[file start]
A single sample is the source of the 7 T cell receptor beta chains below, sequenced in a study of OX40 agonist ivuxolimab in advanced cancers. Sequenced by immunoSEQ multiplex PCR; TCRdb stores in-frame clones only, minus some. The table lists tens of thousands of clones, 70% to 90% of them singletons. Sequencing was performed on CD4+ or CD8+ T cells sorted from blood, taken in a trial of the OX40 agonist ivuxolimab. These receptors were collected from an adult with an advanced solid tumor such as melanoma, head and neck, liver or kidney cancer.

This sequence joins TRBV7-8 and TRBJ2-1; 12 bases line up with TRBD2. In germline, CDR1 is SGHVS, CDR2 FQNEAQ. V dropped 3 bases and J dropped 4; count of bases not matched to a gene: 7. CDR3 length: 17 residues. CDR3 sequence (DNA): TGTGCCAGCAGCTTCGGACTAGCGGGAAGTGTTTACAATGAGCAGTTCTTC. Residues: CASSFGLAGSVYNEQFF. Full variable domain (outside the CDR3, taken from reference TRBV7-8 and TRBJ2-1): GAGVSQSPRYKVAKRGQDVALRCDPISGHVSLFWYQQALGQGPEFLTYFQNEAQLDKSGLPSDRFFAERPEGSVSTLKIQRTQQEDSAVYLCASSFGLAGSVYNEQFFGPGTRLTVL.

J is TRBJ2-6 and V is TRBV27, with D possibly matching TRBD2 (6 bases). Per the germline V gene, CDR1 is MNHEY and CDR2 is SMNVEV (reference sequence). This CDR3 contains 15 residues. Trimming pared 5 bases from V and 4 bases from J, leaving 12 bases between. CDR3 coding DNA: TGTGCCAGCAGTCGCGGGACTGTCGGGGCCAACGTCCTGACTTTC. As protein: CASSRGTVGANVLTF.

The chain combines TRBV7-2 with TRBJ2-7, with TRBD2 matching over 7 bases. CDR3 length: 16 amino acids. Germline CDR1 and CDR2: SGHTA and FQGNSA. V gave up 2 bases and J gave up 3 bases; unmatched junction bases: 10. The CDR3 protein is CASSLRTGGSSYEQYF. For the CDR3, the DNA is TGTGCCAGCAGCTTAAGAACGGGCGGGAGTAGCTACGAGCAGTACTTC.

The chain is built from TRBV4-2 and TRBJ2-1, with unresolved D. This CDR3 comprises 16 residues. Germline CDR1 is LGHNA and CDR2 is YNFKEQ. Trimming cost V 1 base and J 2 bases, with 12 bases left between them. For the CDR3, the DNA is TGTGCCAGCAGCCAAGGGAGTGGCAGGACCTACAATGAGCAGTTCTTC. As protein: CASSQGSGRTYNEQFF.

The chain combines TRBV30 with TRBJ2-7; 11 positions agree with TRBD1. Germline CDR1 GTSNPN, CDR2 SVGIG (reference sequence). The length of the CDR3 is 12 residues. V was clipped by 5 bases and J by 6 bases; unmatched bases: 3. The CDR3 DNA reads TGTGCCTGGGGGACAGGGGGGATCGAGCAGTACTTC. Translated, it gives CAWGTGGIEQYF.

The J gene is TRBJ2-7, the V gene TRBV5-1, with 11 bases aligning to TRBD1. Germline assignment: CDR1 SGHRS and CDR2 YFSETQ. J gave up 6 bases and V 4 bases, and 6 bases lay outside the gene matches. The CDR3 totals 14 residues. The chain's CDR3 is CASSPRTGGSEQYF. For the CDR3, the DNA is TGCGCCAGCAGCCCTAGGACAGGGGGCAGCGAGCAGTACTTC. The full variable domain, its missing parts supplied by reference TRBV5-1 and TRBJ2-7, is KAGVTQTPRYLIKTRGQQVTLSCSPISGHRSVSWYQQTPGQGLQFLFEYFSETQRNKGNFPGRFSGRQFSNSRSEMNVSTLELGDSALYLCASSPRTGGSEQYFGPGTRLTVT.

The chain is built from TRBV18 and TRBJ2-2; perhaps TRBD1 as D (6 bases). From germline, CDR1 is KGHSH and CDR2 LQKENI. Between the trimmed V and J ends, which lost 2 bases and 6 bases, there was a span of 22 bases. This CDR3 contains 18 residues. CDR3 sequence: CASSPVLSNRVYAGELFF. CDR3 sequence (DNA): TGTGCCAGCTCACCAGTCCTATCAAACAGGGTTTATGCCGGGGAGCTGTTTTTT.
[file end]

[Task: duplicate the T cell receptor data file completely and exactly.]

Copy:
A single sample is the source of the 7 T cell receptor beta chains below, sequenced in a study of OX40 agonist ivuxolimab in advanced cancers. Sequenced by immunoSEQ multiplex PCR; TCRdb stores in-frame clones only, minus some. The table lists tens of thousands of clones, 70% to 90% of them singletons. Sequencing was performed on CD4+ or CD8+ T cells sorted from blood, taken in a trial of the OX40 agonist ivuxolimab. These receptors were collected from an adult with an advanced solid tumor such as melanoma, head and neck, liver or kidney cancer.

This sequence joins TRBV7-8 and TRBJ2-1; 12 bases line up with TRBD2. In germline, CDR1 is SGHVS, CDR2 FQNEAQ. V dropped 3 bases and J dropped 4; count of bases not matched to a gene: 7. CDR3 length: 17 residues. CDR3 sequence (DNA): TGTGCCAGCAGCTTCGGACTAGCGGGAAGTGTTTACAATGAGCAGTTCTTC. Residues: CASSFGLAGSVYNEQFF. Full variable domain (outside the CDR3, taken from reference TRBV7-8 and TRBJ2-1): GAGVSQSPRYKVAKRGQDVALRCDPISGHVSLFWYQQALGQGPEFLTYFQNEAQLDKSGLPSDRFFAERPEGSVSTLKIQRTQQEDSAVYLCASSFGLAGSVYNEQFFGPGTRLTVL.

J is TRBJ2-6 and V is TRBV27, with D possibly matching TRBD2 (6 bases). Per the germline V gene, CDR1 is MNHEY and CDR2 is SMNVEV (reference sequence). This CDR3 contains 15 residues. Trimming pared 5 bases from V and 4 bases from J, leaving 12 bases between. CDR3 coding DNA: TGTGCCAGCAGTCGCGGGACTGTCGGGGCCAACGTCCTGACTTTC. As protein: CASSRGTVGANVLTF.

The chain combines TRBV7-2 with TRBJ2-7, with TRBD2 matching over 7 bases. CDR3 length: 16 amino acids. Germline CDR1 and CDR2: SGHTA and FQGNSA. V gave up 2 bases and J gave up 3 bases; unmatched junction bases: 10. The CDR3 protein is CASSLRTGGSSYEQYF. For the CDR3, the DNA is TGTGCCAGCAGCTTAAGAACGGGCGGGAGTAGCTACGAGCAGTACTTC.

The chain is built from TRBV4-2 and TRBJ2-1, with unresolved D. This CDR3 comprises 16 residues. Germline CDR1 is LGHNA and CDR2 is YNFKEQ. Trimming cost V 1 base and J 2 bases, with 12 bases left between them. For the CDR3, the DNA is TGTGCCAGCAGCCAAGGGAGTGGCAGGACCTACAATGAGCAGTTCTTC. As protein: CASSQGSGRTYNEQFF.

The chain combines TRBV30 with TRBJ2-7; 11 positions agree with TRBD1. Germline CDR1 GTSNPN, CDR2 SVGIG (reference sequence). The length of the CDR3 is 12 residues. V was clipped by 5 bases and J by 6 bases; unmatched bases: 3. The CDR3 DNA reads TGTGCCTGGGGGACAGGGGGGATCGAGCAGTACTTC. Translated, it gives CAWGTGGIEQYF.

The J gene is TRBJ2-7, the V gene TRBV5-1, with 11 bases aligning to TRBD1. Germline assignment: CDR1 SGHRS and CDR2 YFSETQ. J gave up 6 bases and V 4 bases, and 6 bases lay outside the gene matches. The CDR3 totals 14 residues. The chain's CDR3 is CASSPRTGGSEQYF. For the CDR3, the DNA is TGCGCCAGCAGCCCTAGGACAGGGGGCAGCGAGCAGTACTTC. The full variable domain, its missing parts supplied by reference TRBV5-1 and TRBJ2-7, is KAGVTQTPRYLIKTRGQQVTLSCSPISGHRSVSWYQQTPGQGLQFLFEYFSETQRNKGNFPGRFSGRQFSNSRSEMNVSTLELGDSALYLCASSPRTGGSEQYFGPGTRLTVT.

The chain is built from TRBV18 and TRBJ2-2; perhaps TRBD1 as D (6 bases). From germline, CDR1 is KGHSH and CDR2 LQKENI. Between the trimmed V and J ends, which lost 2 bases and 6 bases, there was a span of 22 bases. This CDR3 contains 18 residues. CDR3 sequence: CASSPVLSNRVYAGELFF. CDR3 sequence (DNA): TGTGCCAGCTCACCAGTCCTATCAAACAGGGTTTATGCCGGGGAGCTGTTTTTT.